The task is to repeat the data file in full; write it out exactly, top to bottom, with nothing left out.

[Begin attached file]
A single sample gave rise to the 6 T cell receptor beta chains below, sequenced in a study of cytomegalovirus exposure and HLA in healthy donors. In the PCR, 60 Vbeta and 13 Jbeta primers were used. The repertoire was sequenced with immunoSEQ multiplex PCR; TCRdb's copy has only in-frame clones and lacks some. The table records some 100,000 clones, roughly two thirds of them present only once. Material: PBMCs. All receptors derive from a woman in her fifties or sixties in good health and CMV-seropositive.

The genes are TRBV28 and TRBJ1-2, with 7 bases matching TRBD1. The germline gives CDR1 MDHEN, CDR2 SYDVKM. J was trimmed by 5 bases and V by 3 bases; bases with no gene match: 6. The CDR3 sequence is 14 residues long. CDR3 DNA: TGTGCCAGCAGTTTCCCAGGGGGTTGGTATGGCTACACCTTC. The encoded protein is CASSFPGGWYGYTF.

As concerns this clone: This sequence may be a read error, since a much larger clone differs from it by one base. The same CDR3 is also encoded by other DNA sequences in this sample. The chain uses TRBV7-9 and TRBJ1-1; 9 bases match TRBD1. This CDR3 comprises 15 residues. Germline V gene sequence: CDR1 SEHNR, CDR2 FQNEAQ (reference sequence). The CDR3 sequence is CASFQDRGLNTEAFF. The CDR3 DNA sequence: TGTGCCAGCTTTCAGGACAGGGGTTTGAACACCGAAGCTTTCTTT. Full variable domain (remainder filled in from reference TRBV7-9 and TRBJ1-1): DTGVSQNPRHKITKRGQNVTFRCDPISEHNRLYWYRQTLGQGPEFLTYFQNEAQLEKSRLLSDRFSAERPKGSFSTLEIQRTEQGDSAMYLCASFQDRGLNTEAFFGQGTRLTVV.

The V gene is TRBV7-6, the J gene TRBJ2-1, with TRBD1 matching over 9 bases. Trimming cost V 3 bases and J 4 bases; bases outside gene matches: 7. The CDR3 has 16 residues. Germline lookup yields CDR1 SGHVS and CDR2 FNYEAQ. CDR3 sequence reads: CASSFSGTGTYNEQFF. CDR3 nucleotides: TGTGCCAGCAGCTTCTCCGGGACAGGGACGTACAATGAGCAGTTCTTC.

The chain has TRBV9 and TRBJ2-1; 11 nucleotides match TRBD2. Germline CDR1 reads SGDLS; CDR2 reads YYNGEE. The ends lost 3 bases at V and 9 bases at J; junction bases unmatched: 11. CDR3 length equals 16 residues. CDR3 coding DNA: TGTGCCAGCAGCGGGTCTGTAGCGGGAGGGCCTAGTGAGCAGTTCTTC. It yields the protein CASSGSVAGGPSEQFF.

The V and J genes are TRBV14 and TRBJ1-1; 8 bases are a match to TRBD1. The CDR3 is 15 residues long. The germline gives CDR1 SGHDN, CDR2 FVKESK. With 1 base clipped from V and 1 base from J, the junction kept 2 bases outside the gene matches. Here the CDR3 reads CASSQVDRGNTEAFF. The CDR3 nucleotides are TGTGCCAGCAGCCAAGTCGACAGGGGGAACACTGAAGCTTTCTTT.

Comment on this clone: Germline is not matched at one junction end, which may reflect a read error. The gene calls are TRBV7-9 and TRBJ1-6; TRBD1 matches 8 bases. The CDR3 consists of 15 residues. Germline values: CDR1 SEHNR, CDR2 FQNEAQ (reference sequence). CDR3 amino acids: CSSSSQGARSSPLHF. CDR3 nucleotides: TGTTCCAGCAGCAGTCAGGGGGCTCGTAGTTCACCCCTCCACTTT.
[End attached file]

A single sample gave rise to the 6 T cell receptor beta chains below, sequenced in a study of cytomegalovirus exposure and HLA in healthy donors. In the PCR, 60 Vbeta and 13 Jbeta primers were used. The repertoire was sequenced with immunoSEQ multiplex PCR; TCRdb's copy has only in-frame clones and lacks some. The table records some 100,000 clones, roughly two thirds of them present only once. Material: PBMCs. All receptors derive from a woman in her fifties or sixties in good health and CMV-seropositive.

The genes are TRBV28 and TRBJ1-2, with 7 bases matching TRBD1. The germline gives CDR1 MDHEN, CDR2 SYDVKM. J was trimmed by 5 bases and V by 3 bases; bases with no gene match: 6. The CDR3 sequence is 14 residues long. CDR3 DNA: TGTGCCAGCAGTTTCCCAGGGGGTTGGTATGGCTACACCTTC. The encoded protein is CASSFPGGWYGYTF.

As concerns this clone: This sequence may be a read error, since a much larger clone differs from it by one base. The same CDR3 is also encoded by other DNA sequences in this sample. The chain uses TRBV7-9 and TRBJ1-1; 9 bases match TRBD1. This CDR3 comprises 15 residues. Germline V gene sequence: CDR1 SEHNR, CDR2 FQNEAQ (reference sequence). The CDR3 sequence is CASFQDRGLNTEAFF. The CDR3 DNA sequence: TGTGCCAGCTTTCAGGACAGGGGTTTGAACACCGAAGCTTTCTTT. Full variable domain (remainder filled in from reference TRBV7-9 and TRBJ1-1): DTGVSQNPRHKITKRGQNVTFRCDPISEHNRLYWYRQTLGQGPEFLTYFQNEAQLEKSRLLSDRFSAERPKGSFSTLEIQRTEQGDSAMYLCASFQDRGLNTEAFFGQGTRLTVV.

The V gene is TRBV7-6, the J gene TRBJ2-1, with TRBD1 matching over 9 bases. Trimming cost V 3 bases and J 4 bases; bases outside gene matches: 7. The CDR3 has 16 residues. Germline lookup yields CDR1 SGHVS and CDR2 FNYEAQ. CDR3 sequence reads: CASSFSGTGTYNEQFF. CDR3 nucleotides: TGTGCCAGCAGCTTCTCCGGGACAGGGACGTACAATGAGCAGTTCTTC.

The chain has TRBV9 and TRBJ2-1; 11 nucleotides match TRBD2. Germline CDR1 reads SGDLS; CDR2 reads YYNGEE. The ends lost 3 bases at V and 9 bases at J; junction bases unmatched: 11. CDR3 length equals 16 residues. CDR3 coding DNA: TGTGCCAGCAGCGGGTCTGTAGCGGGAGGGCCTAGTGAGCAGTTCTTC. It yields the protein CASSGSVAGGPSEQFF.

The V and J genes are TRBV14 and TRBJ1-1; 8 bases are a match to TRBD1. The CDR3 is 15 residues long. The germline gives CDR1 SGHDN, CDR2 FVKESK. With 1 base clipped from V and 1 base from J, the junction kept 2 bases outside the gene matches. Here the CDR3 reads CASSQVDRGNTEAFF. The CDR3 nucleotides are TGTGCCAGCAGCCAAGTCGACAGGGGGAACACTGAAGCTTTCTTT.

Comment on this clone: Germline is not matched at one junction end, which may reflect a read error. The gene calls are TRBV7-9 and TRBJ1-6; TRBD1 matches 8 bases. The CDR3 consists of 15 residues. Germline values: CDR1 SEHNR, CDR2 FQNEAQ (reference sequence). CDR3 amino acids: CSSSSQGARSSPLHF. CDR3 nucleotides: TGTTCCAGCAGCAGTCAGGGGGCTCGTAGTTCACCCCTCCACTTT.